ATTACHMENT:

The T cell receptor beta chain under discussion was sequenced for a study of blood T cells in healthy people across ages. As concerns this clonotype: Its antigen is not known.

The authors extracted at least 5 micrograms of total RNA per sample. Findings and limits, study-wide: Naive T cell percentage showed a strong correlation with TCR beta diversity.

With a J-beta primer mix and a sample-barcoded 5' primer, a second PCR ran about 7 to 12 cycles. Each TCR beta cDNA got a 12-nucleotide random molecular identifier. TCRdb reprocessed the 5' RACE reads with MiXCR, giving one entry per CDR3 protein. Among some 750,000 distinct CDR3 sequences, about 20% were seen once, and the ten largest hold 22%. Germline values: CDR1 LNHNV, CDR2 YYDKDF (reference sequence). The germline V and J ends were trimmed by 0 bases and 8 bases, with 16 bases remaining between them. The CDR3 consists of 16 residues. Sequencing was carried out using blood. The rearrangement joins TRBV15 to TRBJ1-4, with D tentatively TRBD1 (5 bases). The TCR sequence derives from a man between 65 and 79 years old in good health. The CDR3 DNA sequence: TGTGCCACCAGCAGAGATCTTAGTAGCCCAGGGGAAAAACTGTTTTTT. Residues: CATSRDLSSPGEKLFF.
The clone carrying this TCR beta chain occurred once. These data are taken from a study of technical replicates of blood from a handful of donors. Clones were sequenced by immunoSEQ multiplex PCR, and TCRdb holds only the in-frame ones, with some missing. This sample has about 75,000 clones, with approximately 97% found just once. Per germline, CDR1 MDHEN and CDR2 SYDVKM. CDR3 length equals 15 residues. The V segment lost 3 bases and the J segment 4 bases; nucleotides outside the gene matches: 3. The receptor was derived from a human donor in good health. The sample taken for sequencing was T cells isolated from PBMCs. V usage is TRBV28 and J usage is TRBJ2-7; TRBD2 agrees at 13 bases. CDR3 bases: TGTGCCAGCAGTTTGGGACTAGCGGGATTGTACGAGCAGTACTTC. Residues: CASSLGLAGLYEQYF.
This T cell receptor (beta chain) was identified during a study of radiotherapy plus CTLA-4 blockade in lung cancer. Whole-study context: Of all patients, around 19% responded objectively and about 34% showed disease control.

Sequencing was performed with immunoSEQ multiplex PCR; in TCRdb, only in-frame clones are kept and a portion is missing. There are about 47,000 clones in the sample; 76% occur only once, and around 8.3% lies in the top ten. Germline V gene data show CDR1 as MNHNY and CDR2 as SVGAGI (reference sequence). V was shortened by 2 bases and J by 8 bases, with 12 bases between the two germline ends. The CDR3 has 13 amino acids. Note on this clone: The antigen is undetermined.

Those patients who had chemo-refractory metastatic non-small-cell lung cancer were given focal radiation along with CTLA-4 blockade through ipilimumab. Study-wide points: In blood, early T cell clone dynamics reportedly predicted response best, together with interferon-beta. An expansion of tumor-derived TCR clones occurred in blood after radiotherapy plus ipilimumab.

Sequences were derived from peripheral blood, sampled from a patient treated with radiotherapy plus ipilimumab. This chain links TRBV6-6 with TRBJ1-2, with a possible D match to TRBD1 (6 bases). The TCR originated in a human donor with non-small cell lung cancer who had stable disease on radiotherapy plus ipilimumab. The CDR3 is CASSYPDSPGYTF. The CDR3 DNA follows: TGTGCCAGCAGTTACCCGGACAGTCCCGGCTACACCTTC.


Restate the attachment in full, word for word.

The T cell receptor beta chain under discussion was sequenced for a study of blood T cells in healthy people across ages. As concerns this clonotype: Its antigen is not known.

The authors extracted at least 5 micrograms of total RNA per sample. Findings and limits, study-wide: Naive T cell percentage showed a strong correlation with TCR beta diversity.

With a J-beta primer mix and a sample-barcoded 5' primer, a second PCR ran about 7 to 12 cycles. Each TCR beta cDNA got a 12-nucleotide random molecular identifier. TCRdb reprocessed the 5' RACE reads with MiXCR, giving one entry per CDR3 protein. Among some 750,000 distinct CDR3 sequences, about 20% were seen once, and the ten largest hold 22%. Germline values: CDR1 LNHNV, CDR2 YYDKDF (reference sequence). The germline V and J ends were trimmed by 0 bases and 8 bases, with 16 bases remaining between them. The CDR3 consists of 16 residues. Sequencing was carried out using blood. The rearrangement joins TRBV15 to TRBJ1-4, with D tentatively TRBD1 (5 bases). The TCR sequence derives from a man between 65 and 79 years old in good health. The CDR3 DNA sequence: TGTGCCACCAGCAGAGATCTTAGTAGCCCAGGGGAAAAACTGTTTTTT. Residues: CATSRDLSSPGEKLFF.
The clone carrying this TCR beta chain occurred once. These data are taken from a study of technical replicates of blood from a handful of donors. Clones were sequenced by immunoSEQ multiplex PCR, and TCRdb holds only the in-frame ones, with some missing. This sample has about 75,000 clones, with approximately 97% found just once. Per germline, CDR1 MDHEN and CDR2 SYDVKM. CDR3 length equals 15 residues. The V segment lost 3 bases and the J segment 4 bases; nucleotides outside the gene matches: 3. The receptor was derived from a human donor in good health. The sample taken for sequencing was T cells isolated from PBMCs. V usage is TRBV28 and J usage is TRBJ2-7; TRBD2 agrees at 13 bases. CDR3 bases: TGTGCCAGCAGTTTGGGACTAGCGGGATTGTACGAGCAGTACTTC. Residues: CASSLGLAGLYEQYF.
This T cell receptor (beta chain) was identified during a study of radiotherapy plus CTLA-4 blockade in lung cancer. Whole-study context: Of all patients, around 19% responded objectively and about 34% showed disease control.

Sequencing was performed with immunoSEQ multiplex PCR; in TCRdb, only in-frame clones are kept and a portion is missing. There are about 47,000 clones in the sample; 76% occur only once, and around 8.3% lies in the top ten. Germline V gene data show CDR1 as MNHNY and CDR2 as SVGAGI (reference sequence). V was shortened by 2 bases and J by 8 bases, with 12 bases between the two germline ends. The CDR3 has 13 amino acids. Note on this clone: The antigen is undetermined.

Those patients who had chemo-refractory metastatic non-small-cell lung cancer were given focal radiation along with CTLA-4 blockade through ipilimumab. Study-wide points: In blood, early T cell clone dynamics reportedly predicted response best, together with interferon-beta. An expansion of tumor-derived TCR clones occurred in blood after radiotherapy plus ipilimumab.

Sequences were derived from peripheral blood, sampled from a patient treated with radiotherapy plus ipilimumab. This chain links TRBV6-6 with TRBJ1-2, with a possible D match to TRBD1 (6 bases). The TCR originated in a human donor with non-small cell lung cancer who had stable disease on radiotherapy plus ipilimumab. The CDR3 is CASSYPDSPGYTF. The CDR3 DNA follows: TGTGCCAGCAGTTACCCGGACAGTCCCGGCTACACCTTC.